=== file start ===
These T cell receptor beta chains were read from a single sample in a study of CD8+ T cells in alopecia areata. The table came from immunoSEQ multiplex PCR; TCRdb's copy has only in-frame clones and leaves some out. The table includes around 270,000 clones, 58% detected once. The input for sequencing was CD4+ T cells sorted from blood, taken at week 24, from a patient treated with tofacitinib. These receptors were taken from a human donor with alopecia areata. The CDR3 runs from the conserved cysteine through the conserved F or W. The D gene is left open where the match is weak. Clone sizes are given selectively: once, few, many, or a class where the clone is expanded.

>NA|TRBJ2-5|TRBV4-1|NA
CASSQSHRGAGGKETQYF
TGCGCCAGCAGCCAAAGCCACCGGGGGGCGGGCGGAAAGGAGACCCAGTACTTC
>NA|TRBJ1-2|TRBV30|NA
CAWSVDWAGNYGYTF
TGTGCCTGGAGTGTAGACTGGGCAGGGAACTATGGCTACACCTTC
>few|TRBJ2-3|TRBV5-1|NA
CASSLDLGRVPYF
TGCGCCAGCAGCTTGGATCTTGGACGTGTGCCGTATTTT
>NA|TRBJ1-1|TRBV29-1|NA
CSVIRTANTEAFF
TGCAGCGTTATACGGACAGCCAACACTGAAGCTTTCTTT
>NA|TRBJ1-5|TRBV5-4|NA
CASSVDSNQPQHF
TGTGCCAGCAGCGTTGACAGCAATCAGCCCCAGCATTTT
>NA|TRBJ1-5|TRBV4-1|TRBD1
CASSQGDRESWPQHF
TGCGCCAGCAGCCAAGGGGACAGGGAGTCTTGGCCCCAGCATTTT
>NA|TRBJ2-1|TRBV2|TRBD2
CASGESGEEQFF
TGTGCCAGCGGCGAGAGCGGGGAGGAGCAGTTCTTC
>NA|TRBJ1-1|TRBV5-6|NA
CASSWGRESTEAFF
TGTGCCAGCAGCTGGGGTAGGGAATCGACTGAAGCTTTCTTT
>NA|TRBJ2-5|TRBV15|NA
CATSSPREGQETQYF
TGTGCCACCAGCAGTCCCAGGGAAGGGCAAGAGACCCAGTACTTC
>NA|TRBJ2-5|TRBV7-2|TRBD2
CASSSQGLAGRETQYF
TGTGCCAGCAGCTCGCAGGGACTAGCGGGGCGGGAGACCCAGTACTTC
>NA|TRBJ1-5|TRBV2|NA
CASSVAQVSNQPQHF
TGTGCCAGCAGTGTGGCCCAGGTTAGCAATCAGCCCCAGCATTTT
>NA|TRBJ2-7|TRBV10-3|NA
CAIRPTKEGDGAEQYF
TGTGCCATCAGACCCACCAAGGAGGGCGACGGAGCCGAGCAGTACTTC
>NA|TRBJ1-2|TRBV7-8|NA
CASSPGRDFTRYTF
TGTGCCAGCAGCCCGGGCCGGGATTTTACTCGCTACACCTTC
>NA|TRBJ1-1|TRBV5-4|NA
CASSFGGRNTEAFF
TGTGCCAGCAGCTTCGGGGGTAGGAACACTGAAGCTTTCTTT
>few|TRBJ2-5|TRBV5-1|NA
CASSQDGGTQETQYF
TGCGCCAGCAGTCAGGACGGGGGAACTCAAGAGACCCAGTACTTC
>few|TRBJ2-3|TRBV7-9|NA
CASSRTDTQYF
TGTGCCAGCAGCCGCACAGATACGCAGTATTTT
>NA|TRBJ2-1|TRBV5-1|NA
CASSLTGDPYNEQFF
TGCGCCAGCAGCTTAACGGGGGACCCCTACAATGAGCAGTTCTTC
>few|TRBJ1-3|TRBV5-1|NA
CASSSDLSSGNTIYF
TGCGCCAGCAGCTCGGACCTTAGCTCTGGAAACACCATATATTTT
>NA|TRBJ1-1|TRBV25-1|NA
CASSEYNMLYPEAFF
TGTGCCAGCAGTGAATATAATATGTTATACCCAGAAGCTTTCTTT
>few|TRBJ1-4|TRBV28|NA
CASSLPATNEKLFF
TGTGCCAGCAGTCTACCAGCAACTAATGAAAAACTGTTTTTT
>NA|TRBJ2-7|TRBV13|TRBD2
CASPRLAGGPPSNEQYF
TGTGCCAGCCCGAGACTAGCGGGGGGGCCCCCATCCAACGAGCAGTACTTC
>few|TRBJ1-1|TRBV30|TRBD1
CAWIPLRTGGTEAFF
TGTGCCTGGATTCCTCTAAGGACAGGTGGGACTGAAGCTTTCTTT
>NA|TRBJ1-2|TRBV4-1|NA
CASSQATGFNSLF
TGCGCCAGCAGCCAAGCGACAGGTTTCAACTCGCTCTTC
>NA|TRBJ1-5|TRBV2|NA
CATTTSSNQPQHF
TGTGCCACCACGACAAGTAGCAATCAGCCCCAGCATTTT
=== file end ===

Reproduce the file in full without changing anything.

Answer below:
These T cell receptor beta chains were read from a single sample in a study of CD8+ T cells in alopecia areata. The table came from immunoSEQ multiplex PCR; TCRdb's copy has only in-frame clones and leaves some out. The table includes around 270,000 clones, 58% detected once. The input for sequencing was CD4+ T cells sorted from blood, taken at week 24, from a patient treated with tofacitinib. These receptors were taken from a human donor with alopecia areata. The CDR3 runs from the conserved cysteine through the conserved F or W. The D gene is left open where the match is weak. Clone sizes are given selectively: once, few, many, or a class where the clone is expanded.

>NA|TRBJ2-5|TRBV4-1|NA
CASSQSHRGAGGKETQYF
TGCGCCAGCAGCCAAAGCCACCGGGGGGCGGGCGGAAAGGAGACCCAGTACTTC
>NA|TRBJ1-2|TRBV30|NA
CAWSVDWAGNYGYTF
TGTGCCTGGAGTGTAGACTGGGCAGGGAACTATGGCTACACCTTC
>few|TRBJ2-3|TRBV5-1|NA
CASSLDLGRVPYF
TGCGCCAGCAGCTTGGATCTTGGACGTGTGCCGTATTTT
>NA|TRBJ1-1|TRBV29-1|NA
CSVIRTANTEAFF
TGCAGCGTTATACGGACAGCCAACACTGAAGCTTTCTTT
>NA|TRBJ1-5|TRBV5-4|NA
CASSVDSNQPQHF
TGTGCCAGCAGCGTTGACAGCAATCAGCCCCAGCATTTT
>NA|TRBJ1-5|TRBV4-1|TRBD1
CASSQGDRESWPQHF
TGCGCCAGCAGCCAAGGGGACAGGGAGTCTTGGCCCCAGCATTTT
>NA|TRBJ2-1|TRBV2|TRBD2
CASGESGEEQFF
TGTGCCAGCGGCGAGAGCGGGGAGGAGCAGTTCTTC
>NA|TRBJ1-1|TRBV5-6|NA
CASSWGRESTEAFF
TGTGCCAGCAGCTGGGGTAGGGAATCGACTGAAGCTTTCTTT
>NA|TRBJ2-5|TRBV15|NA
CATSSPREGQETQYF
TGTGCCACCAGCAGTCCCAGGGAAGGGCAAGAGACCCAGTACTTC
>NA|TRBJ2-5|TRBV7-2|TRBD2
CASSSQGLAGRETQYF
TGTGCCAGCAGCTCGCAGGGACTAGCGGGGCGGGAGACCCAGTACTTC
>NA|TRBJ1-5|TRBV2|NA
CASSVAQVSNQPQHF
TGTGCCAGCAGTGTGGCCCAGGTTAGCAATCAGCCCCAGCATTTT
>NA|TRBJ2-7|TRBV10-3|NA
CAIRPTKEGDGAEQYF
TGTGCCATCAGACCCACCAAGGAGGGCGACGGAGCCGAGCAGTACTTC
>NA|TRBJ1-2|TRBV7-8|NA
CASSPGRDFTRYTF
TGTGCCAGCAGCCCGGGCCGGGATTTTACTCGCTACACCTTC
>NA|TRBJ1-1|TRBV5-4|NA
CASSFGGRNTEAFF
TGTGCCAGCAGCTTCGGGGGTAGGAACACTGAAGCTTTCTTT
>few|TRBJ2-5|TRBV5-1|NA
CASSQDGGTQETQYF
TGCGCCAGCAGTCAGGACGGGGGAACTCAAGAGACCCAGTACTTC
>few|TRBJ2-3|TRBV7-9|NA
CASSRTDTQYF
TGTGCCAGCAGCCGCACAGATACGCAGTATTTT
>NA|TRBJ2-1|TRBV5-1|NA
CASSLTGDPYNEQFF
TGCGCCAGCAGCTTAACGGGGGACCCCTACAATGAGCAGTTCTTC
>few|TRBJ1-3|TRBV5-1|NA
CASSSDLSSGNTIYF
TGCGCCAGCAGCTCGGACCTTAGCTCTGGAAACACCATATATTTT
>NA|TRBJ1-1|TRBV25-1|NA
CASSEYNMLYPEAFF
TGTGCCAGCAGTGAATATAATATGTTATACCCAGAAGCTTTCTTT
>few|TRBJ1-4|TRBV28|NA
CASSLPATNEKLFF
TGTGCCAGCAGTCTACCAGCAACTAATGAAAAACTGTTTTTT
>NA|TRBJ2-7|TRBV13|TRBD2
CASPRLAGGPPSNEQYF
TGTGCCAGCCCGAGACTAGCGGGGGGGCCCCCATCCAACGAGCAGTACTTC
>few|TRBJ1-1|TRBV30|TRBD1
CAWIPLRTGGTEAFF
TGTGCCTGGATTCCTCTAAGGACAGGTGGGACTGAAGCTTTCTTT
>NA|TRBJ1-2|TRBV4-1|NA
CASSQATGFNSLF
TGCGCCAGCAGCCAAGCGACAGGTTTCAACTCGCTCTTC
>NA|TRBJ1-5|TRBV2|NA
CATTTSSNQPQHF
TGTGCCACCACGACAAGTAGCAATCAGCCCCAGCATTTT